Washington state senate passes universal, all-grade sex education bill

Washington state senate passes universal, all-grade sex education bill

A proposal for universal, all-grade sex education has passed the state Senate after extensive debate.

The proposal, which passed on a 28-21 vote Wednesday, would require schools across the state to teach sex education classes and to include in the curriculum information about affirmative consent and how to recognize abusive relationships.

SB 5395 would require public schools to provide age-appropriate, evidence-based sexual health education curricula that follows the Washington state health and physical education K-12 learning standards set by the state’s Superintendent of Public Instruction.

Sen. Claire Wilson, D-Auburn, one of the bill’s sponsors, said for the youngest students ciricculum would include things like the difference between a ‘good touch’ and a ‘bad touch,’ and respect.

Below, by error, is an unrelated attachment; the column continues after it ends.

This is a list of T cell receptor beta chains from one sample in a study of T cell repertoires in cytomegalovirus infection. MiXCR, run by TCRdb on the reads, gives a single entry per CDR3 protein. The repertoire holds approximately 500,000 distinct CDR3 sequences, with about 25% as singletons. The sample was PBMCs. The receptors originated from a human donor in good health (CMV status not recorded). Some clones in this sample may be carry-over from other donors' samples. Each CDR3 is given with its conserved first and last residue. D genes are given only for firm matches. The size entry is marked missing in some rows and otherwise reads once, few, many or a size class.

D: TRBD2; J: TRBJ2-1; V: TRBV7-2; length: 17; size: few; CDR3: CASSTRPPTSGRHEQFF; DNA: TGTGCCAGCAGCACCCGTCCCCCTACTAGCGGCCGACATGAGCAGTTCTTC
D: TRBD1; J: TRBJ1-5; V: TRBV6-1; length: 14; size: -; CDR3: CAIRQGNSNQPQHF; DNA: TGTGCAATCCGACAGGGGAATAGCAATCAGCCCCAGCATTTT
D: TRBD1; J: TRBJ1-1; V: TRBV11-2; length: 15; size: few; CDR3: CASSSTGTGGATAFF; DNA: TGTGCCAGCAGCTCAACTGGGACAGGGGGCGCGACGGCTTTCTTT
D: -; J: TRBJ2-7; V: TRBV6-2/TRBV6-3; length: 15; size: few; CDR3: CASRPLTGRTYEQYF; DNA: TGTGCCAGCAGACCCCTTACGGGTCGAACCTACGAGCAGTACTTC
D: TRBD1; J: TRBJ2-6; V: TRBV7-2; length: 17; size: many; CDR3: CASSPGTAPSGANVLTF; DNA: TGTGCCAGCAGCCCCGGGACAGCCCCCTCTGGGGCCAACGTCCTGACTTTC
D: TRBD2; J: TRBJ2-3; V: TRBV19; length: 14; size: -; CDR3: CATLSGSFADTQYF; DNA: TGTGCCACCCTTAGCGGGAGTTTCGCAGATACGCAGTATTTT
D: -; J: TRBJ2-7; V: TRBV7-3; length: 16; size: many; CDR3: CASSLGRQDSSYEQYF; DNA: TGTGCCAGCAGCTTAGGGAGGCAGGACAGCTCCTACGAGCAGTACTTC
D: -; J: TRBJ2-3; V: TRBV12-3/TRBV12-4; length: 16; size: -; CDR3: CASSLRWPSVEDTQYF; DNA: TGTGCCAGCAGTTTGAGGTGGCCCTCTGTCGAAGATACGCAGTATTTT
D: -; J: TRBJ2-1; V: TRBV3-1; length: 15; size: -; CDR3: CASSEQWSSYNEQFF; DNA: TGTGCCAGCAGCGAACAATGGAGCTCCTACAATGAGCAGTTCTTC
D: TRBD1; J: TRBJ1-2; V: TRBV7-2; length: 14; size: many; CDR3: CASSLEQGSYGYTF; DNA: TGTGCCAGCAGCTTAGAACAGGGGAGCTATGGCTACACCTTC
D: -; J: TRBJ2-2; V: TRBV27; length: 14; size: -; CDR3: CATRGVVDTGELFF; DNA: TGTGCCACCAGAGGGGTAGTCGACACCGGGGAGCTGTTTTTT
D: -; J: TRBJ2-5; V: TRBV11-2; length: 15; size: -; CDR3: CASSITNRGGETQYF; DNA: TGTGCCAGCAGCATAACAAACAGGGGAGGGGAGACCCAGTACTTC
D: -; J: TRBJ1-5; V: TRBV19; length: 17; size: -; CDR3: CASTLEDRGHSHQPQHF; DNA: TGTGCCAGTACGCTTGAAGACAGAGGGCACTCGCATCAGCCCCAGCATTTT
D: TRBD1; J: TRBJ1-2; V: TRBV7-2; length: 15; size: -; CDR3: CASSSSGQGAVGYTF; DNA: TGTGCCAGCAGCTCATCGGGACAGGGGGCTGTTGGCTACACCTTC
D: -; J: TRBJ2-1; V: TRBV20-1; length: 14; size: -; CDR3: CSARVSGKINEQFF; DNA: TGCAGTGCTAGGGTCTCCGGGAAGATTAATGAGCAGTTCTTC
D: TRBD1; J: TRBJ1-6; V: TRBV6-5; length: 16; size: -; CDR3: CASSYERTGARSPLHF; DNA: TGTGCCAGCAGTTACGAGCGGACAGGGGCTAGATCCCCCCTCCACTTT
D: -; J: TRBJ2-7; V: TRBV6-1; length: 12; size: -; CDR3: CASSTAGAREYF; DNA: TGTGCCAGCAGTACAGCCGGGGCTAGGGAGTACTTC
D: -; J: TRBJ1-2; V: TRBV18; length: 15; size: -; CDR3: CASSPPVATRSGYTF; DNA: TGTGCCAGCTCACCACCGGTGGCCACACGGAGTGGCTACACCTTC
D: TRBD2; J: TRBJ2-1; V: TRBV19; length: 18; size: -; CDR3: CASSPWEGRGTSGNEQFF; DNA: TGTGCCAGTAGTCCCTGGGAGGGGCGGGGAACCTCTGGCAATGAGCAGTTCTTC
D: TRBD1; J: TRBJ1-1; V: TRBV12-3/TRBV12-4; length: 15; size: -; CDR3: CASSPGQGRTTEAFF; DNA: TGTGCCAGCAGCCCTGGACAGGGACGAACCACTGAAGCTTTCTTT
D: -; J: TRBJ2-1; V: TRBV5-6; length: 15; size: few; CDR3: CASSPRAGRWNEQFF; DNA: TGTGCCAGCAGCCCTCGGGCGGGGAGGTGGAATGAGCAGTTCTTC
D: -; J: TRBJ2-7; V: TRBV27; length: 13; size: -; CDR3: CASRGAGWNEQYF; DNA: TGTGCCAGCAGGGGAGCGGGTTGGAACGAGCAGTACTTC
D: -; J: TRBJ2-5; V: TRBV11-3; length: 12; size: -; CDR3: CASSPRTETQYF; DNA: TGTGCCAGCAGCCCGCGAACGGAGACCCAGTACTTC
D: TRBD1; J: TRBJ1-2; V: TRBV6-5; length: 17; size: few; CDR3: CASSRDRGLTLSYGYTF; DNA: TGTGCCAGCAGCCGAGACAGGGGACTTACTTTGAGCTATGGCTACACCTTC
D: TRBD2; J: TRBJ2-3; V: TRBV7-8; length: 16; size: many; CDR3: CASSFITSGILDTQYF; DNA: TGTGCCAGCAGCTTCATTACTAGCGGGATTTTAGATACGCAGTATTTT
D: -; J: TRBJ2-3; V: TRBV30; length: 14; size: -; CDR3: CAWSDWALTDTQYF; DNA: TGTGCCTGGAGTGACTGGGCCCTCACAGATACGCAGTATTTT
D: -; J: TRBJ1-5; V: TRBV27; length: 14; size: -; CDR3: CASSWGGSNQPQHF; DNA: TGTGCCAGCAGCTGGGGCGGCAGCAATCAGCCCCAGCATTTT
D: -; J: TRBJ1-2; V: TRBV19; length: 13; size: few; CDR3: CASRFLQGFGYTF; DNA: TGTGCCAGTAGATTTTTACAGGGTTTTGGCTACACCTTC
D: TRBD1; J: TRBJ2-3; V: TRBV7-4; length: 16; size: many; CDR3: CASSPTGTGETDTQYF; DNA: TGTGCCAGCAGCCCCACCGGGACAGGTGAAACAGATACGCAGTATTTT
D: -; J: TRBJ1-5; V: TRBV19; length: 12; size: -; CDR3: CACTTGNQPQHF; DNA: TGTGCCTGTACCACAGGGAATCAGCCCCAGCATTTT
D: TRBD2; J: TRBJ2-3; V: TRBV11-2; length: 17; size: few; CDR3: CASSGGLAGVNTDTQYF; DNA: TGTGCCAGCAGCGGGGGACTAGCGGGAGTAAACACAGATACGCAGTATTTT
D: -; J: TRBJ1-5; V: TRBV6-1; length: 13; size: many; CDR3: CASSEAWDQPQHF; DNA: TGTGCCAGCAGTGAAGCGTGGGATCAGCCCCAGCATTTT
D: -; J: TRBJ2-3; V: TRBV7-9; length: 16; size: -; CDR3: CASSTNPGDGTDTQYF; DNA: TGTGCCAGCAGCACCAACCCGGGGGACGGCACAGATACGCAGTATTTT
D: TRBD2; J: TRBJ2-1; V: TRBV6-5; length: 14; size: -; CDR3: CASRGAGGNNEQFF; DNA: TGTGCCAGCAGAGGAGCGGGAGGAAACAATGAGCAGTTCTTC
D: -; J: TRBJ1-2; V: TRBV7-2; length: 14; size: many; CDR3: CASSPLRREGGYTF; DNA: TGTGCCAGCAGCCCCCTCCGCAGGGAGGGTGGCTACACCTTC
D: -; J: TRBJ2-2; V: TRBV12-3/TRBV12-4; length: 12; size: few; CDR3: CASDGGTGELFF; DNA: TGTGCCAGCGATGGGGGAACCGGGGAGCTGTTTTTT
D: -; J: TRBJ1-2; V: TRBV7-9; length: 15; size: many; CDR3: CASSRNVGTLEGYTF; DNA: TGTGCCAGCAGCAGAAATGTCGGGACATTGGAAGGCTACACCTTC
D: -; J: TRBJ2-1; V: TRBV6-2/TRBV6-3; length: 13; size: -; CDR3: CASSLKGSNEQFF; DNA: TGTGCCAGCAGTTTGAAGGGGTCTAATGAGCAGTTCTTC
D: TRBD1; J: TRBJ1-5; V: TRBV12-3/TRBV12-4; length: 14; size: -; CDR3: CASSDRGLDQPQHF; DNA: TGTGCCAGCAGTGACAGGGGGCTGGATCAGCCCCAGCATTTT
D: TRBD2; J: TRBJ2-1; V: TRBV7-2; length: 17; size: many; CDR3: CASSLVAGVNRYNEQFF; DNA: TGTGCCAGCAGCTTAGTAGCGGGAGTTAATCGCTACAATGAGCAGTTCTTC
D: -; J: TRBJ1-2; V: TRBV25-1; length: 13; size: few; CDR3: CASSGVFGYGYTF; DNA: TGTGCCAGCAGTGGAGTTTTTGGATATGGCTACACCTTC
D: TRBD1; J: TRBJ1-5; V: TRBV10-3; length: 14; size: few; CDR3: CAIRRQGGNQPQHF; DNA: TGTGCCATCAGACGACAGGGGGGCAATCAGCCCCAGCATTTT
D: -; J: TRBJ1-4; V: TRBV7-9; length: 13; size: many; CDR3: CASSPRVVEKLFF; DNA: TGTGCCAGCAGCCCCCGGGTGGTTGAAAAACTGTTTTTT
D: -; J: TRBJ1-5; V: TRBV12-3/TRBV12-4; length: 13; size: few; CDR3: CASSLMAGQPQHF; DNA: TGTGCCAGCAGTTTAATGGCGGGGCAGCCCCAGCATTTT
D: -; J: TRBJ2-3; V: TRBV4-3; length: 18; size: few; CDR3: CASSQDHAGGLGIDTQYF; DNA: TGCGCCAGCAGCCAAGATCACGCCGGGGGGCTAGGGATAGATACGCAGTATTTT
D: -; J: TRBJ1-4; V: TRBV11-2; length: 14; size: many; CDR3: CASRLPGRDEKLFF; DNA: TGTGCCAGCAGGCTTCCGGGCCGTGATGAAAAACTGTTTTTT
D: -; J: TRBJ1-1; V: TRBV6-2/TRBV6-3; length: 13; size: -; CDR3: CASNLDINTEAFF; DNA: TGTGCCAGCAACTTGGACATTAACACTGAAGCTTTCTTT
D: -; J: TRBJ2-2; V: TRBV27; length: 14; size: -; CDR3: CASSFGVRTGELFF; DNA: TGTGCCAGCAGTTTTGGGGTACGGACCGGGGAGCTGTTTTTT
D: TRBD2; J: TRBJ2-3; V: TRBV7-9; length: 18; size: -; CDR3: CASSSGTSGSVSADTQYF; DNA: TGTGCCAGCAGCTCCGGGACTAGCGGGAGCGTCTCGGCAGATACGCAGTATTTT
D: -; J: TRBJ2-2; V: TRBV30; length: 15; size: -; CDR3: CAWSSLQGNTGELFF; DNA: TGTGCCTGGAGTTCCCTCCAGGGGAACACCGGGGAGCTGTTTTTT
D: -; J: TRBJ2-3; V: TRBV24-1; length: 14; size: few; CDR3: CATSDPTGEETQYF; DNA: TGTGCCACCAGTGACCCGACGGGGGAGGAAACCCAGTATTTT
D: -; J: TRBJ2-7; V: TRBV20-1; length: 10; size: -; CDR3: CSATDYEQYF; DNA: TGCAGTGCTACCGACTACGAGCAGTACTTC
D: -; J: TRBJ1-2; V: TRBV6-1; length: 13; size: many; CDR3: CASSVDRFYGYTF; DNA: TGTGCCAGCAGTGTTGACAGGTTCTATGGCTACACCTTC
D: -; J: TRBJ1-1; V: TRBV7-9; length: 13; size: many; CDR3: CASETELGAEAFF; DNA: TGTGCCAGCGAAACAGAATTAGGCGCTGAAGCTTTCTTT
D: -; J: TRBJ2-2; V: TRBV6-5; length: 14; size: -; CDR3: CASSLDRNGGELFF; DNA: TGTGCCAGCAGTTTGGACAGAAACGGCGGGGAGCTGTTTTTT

Parents would have the option to opt out. The bills states, “Parents or legal guardians who wish to have their children excused from any planned instruction in comprehensive sexual health education may do so upon filing a written request with the school district board of directors or, or the principal of the school their child attends.”

Democratic lawmakers said the bill would foster awareness of healthy relationships. Minority Republicans opposed to the measure have put forth more than a dozen proposed amendments, including proposals to block the classes from being taught to the youngest students.

According to the Seattle PI, Sen. Mike Padden, R-Spokane Valley, said the sex ed vote was “an historic day in a bad way,” adding “What they (constituents) don’t like is people jamming Seattle values down their throats and that is what they are doing here.”

He later said, “I wish I could save some of my other no votes for other bills, and put them all together, and have 20 here. That’s how strongly I feel about this.”

None of Padden’s Republican colleagues supported the bill, either, but it passed with strong democratic support. It now heads to the house, which also has a democratic majority.